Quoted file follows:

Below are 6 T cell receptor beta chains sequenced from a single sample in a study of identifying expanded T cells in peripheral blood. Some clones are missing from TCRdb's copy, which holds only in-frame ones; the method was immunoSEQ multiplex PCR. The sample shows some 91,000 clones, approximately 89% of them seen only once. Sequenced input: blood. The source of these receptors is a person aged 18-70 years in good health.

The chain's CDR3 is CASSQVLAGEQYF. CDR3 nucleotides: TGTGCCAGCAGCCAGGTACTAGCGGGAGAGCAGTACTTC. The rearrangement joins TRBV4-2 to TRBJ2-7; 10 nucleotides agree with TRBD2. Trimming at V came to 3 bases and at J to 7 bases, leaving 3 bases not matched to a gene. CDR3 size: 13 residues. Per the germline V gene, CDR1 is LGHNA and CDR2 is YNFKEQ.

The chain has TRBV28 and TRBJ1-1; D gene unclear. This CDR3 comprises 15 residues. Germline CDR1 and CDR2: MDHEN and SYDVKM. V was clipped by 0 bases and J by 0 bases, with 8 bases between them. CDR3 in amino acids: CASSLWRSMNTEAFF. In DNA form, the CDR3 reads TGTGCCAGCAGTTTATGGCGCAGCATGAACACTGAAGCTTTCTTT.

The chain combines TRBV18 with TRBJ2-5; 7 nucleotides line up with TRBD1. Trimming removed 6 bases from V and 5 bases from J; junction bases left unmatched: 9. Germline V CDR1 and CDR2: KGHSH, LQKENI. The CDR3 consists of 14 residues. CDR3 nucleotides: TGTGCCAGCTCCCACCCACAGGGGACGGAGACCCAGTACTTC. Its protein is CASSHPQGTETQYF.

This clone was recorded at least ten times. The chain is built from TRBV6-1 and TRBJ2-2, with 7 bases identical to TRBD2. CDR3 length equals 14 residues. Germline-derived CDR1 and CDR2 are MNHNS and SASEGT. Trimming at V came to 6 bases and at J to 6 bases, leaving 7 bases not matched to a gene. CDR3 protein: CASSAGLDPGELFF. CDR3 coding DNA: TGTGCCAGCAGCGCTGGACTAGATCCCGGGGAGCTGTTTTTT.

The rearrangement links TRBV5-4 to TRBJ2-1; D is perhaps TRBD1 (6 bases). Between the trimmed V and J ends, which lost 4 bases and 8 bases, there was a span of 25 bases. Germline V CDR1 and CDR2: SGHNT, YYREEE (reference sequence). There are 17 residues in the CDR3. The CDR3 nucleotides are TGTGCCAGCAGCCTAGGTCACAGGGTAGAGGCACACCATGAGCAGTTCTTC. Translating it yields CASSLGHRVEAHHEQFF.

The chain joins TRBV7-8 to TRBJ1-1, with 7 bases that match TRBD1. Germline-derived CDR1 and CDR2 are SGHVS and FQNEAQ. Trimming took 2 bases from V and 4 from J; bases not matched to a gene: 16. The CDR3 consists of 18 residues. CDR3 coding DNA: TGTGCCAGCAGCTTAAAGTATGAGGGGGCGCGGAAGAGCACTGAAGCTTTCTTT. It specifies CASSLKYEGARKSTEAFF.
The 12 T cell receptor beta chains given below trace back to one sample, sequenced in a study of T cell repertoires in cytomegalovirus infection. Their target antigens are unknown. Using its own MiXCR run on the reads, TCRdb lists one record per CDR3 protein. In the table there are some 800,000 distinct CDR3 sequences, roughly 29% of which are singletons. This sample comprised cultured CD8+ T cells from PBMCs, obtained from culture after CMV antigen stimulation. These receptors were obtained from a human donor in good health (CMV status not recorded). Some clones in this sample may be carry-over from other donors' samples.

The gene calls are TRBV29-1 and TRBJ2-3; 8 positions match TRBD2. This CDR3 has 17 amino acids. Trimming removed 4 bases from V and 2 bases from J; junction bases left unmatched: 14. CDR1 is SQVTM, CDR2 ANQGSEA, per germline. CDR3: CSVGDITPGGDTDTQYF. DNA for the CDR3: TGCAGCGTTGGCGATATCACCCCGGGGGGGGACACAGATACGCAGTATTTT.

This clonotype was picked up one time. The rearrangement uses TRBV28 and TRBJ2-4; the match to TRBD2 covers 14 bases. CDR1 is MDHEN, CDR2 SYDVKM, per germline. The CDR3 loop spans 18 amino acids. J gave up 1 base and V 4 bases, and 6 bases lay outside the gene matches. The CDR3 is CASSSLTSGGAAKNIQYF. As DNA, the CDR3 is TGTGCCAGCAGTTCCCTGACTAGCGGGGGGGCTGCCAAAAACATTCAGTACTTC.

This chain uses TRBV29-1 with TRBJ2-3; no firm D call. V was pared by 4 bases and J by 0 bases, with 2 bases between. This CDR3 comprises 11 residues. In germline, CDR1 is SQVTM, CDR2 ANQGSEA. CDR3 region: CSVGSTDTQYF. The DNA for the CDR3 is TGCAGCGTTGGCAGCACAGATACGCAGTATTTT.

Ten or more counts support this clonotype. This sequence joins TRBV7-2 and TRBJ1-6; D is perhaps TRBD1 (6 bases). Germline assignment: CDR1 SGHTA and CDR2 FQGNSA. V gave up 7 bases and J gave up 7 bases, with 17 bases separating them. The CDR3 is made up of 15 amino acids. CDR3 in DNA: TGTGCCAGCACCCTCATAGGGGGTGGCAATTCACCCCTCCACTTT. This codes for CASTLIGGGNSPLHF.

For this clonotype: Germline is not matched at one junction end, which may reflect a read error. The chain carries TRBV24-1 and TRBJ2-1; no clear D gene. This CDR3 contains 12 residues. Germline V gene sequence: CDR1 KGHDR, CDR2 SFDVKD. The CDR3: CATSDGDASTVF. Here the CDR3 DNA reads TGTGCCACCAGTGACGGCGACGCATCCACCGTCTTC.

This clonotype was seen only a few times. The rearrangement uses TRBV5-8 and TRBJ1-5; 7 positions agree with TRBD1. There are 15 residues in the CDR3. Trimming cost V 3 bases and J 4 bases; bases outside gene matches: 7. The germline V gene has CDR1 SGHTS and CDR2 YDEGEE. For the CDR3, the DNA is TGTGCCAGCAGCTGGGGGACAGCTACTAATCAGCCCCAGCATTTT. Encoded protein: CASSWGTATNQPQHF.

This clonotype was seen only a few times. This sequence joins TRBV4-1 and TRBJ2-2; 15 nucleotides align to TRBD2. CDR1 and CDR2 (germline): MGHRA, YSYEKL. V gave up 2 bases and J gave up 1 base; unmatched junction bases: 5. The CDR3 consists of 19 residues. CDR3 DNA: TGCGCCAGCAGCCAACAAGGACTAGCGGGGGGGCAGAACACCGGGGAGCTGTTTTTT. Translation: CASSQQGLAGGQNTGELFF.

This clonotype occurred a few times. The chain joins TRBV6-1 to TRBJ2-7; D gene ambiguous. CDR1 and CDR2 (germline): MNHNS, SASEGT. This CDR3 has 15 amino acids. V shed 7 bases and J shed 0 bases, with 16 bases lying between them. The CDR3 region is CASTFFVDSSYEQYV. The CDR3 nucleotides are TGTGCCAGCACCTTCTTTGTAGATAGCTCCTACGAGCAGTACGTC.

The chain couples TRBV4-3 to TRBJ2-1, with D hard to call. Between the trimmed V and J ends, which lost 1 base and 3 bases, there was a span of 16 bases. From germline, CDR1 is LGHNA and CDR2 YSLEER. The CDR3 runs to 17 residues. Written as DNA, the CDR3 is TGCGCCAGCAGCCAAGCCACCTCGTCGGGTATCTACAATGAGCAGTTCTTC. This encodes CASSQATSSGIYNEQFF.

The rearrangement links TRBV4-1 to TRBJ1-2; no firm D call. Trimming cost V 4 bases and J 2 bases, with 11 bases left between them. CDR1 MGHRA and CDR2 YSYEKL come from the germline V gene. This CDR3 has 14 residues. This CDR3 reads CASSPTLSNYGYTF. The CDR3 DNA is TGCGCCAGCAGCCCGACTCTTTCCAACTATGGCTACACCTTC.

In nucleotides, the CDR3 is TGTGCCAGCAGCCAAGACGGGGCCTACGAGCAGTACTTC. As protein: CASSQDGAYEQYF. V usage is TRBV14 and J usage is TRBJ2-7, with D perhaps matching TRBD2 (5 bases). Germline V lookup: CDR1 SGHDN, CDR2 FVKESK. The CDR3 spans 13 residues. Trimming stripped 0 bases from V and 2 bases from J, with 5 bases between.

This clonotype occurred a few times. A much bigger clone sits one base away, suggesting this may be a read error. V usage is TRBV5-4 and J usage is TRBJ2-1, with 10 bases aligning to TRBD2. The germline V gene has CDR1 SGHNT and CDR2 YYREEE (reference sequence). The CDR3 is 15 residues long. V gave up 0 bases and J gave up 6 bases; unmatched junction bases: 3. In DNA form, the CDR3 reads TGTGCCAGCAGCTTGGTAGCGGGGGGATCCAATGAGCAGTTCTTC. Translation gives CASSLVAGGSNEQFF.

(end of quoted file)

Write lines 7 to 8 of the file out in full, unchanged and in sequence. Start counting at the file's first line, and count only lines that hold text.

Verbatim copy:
The chain joins TRBV7-8 to TRBJ1-1, with 7 bases that match TRBD1. Germline-derived CDR1 and CDR2 are SGHVS and FQNEAQ. Trimming took 2 bases from V and 4 from J; bases not matched to a gene: 16. The CDR3 consists of 18 residues. CDR3 coding DNA: TGTGCCAGCAGCTTAAAGTATGAGGGGGCGCGGAAGAGCACTGAAGCTTTCTTT. It specifies CASSLKYEGARKSTEAFF.
The 12 T cell receptor beta chains given below trace back to one sample, sequenced in a study of T cell repertoires in cytomegalovirus infection. Their target antigens are unknown. Using its own MiXCR run on the reads, TCRdb lists one record per CDR3 protein. In the table there are some 800,000 distinct CDR3 sequences, roughly 29% of which are singletons. This sample comprised cultured CD8+ T cells from PBMCs, obtained from culture after CMV antigen stimulation. These receptors were obtained from a human donor in good health (CMV status not recorded). Some clones in this sample may be carry-over from other donors' samples.